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Learn the toughest concepts covered in Biochemistry with step-by-step video tutorials and practice problems by world-class tutors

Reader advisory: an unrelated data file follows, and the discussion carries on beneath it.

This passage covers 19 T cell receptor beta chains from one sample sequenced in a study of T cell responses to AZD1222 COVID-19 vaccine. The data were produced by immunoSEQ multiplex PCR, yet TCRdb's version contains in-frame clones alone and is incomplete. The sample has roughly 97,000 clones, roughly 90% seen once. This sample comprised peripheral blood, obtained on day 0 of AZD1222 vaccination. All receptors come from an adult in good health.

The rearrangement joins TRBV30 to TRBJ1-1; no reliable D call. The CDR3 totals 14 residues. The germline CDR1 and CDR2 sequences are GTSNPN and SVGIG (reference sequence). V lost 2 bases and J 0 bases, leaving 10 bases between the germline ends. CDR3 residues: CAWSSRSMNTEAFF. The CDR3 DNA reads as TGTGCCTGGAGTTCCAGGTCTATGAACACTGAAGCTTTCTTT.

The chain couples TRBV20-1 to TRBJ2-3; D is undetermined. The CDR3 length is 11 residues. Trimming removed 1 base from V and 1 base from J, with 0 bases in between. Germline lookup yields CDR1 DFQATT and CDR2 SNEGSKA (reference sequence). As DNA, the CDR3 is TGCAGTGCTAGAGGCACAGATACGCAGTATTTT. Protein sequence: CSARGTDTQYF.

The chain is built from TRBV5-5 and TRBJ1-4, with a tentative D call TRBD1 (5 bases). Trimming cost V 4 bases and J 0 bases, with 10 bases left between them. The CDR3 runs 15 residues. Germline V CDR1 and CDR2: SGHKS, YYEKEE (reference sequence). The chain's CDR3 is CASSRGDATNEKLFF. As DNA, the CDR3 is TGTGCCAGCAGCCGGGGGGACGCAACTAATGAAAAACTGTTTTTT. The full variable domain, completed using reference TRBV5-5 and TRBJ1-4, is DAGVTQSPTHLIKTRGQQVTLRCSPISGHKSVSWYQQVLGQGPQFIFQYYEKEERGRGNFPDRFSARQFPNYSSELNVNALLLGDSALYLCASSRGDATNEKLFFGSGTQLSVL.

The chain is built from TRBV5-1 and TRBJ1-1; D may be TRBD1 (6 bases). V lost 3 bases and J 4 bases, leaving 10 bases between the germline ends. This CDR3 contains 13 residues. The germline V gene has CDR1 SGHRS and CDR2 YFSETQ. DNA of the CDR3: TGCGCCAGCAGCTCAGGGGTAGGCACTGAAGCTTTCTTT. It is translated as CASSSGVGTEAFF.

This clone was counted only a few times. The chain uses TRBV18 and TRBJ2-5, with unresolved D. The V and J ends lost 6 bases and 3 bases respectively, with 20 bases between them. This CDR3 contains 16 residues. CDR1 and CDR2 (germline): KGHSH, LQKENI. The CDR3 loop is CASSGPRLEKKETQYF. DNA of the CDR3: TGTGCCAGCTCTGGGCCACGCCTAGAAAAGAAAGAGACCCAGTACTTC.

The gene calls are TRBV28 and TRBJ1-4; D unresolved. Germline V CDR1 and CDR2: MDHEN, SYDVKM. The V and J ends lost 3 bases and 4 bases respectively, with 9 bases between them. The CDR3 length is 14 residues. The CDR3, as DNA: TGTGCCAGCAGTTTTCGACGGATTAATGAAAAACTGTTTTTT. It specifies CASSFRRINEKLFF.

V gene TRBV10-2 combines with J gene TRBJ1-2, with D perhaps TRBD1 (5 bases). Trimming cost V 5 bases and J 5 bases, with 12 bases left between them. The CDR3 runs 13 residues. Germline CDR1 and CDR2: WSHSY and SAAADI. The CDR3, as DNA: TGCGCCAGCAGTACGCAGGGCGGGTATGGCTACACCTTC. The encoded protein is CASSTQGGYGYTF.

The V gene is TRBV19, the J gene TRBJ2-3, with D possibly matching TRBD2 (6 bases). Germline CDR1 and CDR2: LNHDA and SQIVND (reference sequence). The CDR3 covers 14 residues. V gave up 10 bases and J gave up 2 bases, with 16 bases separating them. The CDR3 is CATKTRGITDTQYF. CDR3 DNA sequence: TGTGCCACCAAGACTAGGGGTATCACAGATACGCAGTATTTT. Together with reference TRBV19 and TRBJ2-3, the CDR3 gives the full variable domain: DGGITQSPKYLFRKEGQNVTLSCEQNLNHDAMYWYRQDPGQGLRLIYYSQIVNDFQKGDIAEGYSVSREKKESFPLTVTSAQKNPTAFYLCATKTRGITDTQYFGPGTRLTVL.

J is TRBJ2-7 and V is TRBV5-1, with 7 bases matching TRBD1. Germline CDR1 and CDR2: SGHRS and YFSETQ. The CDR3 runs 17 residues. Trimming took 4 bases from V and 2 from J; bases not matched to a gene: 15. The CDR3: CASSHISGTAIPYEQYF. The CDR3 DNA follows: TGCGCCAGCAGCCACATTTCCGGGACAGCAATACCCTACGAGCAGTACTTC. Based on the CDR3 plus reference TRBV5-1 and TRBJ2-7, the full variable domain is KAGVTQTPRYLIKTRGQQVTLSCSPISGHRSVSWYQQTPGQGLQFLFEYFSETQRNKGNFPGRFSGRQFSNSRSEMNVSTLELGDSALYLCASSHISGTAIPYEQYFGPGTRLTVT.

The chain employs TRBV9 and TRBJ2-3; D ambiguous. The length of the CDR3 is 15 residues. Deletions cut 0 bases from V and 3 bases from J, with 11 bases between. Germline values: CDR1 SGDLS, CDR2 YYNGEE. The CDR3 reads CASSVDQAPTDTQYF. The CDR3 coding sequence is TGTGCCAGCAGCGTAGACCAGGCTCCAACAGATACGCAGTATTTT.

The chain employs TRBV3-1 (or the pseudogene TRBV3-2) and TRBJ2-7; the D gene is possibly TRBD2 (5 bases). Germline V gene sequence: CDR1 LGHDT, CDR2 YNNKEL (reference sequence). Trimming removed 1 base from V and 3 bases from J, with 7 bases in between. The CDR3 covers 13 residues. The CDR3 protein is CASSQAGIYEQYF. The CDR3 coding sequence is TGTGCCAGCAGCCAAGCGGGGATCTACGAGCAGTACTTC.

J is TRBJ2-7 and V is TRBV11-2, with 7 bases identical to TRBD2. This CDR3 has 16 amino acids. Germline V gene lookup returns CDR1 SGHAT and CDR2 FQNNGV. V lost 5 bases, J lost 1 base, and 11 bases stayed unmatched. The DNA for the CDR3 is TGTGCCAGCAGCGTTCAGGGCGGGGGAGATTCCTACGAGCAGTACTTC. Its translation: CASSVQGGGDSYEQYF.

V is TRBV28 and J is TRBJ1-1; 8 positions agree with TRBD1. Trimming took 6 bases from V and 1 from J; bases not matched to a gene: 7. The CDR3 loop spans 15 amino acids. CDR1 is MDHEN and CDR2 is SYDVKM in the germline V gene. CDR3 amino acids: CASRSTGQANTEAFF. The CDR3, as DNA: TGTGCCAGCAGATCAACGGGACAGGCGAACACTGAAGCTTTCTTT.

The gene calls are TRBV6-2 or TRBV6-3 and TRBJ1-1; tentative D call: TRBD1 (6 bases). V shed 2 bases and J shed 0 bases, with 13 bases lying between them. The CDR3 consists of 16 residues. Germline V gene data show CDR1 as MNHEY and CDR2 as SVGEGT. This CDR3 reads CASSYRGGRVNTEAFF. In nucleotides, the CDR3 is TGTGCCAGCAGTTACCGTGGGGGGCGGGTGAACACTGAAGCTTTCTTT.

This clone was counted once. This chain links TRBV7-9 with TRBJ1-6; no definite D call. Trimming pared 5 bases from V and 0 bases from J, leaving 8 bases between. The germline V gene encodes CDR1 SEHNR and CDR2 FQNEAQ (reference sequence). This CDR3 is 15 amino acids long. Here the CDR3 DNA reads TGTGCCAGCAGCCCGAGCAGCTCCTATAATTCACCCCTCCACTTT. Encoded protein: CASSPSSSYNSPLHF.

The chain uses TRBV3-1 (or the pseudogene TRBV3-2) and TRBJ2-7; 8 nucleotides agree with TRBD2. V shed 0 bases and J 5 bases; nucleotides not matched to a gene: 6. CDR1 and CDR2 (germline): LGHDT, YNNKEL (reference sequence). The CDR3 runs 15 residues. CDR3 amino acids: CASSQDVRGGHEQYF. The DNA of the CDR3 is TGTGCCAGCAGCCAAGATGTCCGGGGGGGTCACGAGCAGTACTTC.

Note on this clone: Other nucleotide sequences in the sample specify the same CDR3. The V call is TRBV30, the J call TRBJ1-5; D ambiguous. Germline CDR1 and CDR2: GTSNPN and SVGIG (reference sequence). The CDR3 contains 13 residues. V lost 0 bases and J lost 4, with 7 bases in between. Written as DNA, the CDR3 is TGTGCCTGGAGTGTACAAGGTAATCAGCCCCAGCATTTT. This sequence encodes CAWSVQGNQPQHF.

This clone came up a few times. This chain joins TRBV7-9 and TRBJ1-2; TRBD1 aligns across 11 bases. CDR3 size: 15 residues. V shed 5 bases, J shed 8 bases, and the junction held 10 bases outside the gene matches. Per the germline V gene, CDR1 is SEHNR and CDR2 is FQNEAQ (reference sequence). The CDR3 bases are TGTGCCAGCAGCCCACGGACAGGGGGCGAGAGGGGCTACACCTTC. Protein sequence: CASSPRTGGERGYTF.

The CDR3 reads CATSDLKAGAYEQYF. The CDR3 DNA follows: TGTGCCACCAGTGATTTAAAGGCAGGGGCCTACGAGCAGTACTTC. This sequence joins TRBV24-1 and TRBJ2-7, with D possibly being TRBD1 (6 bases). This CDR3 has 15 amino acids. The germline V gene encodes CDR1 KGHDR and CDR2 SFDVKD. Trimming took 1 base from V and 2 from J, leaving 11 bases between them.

5. Protein Techniques

Column Chromatography


Column Chromatography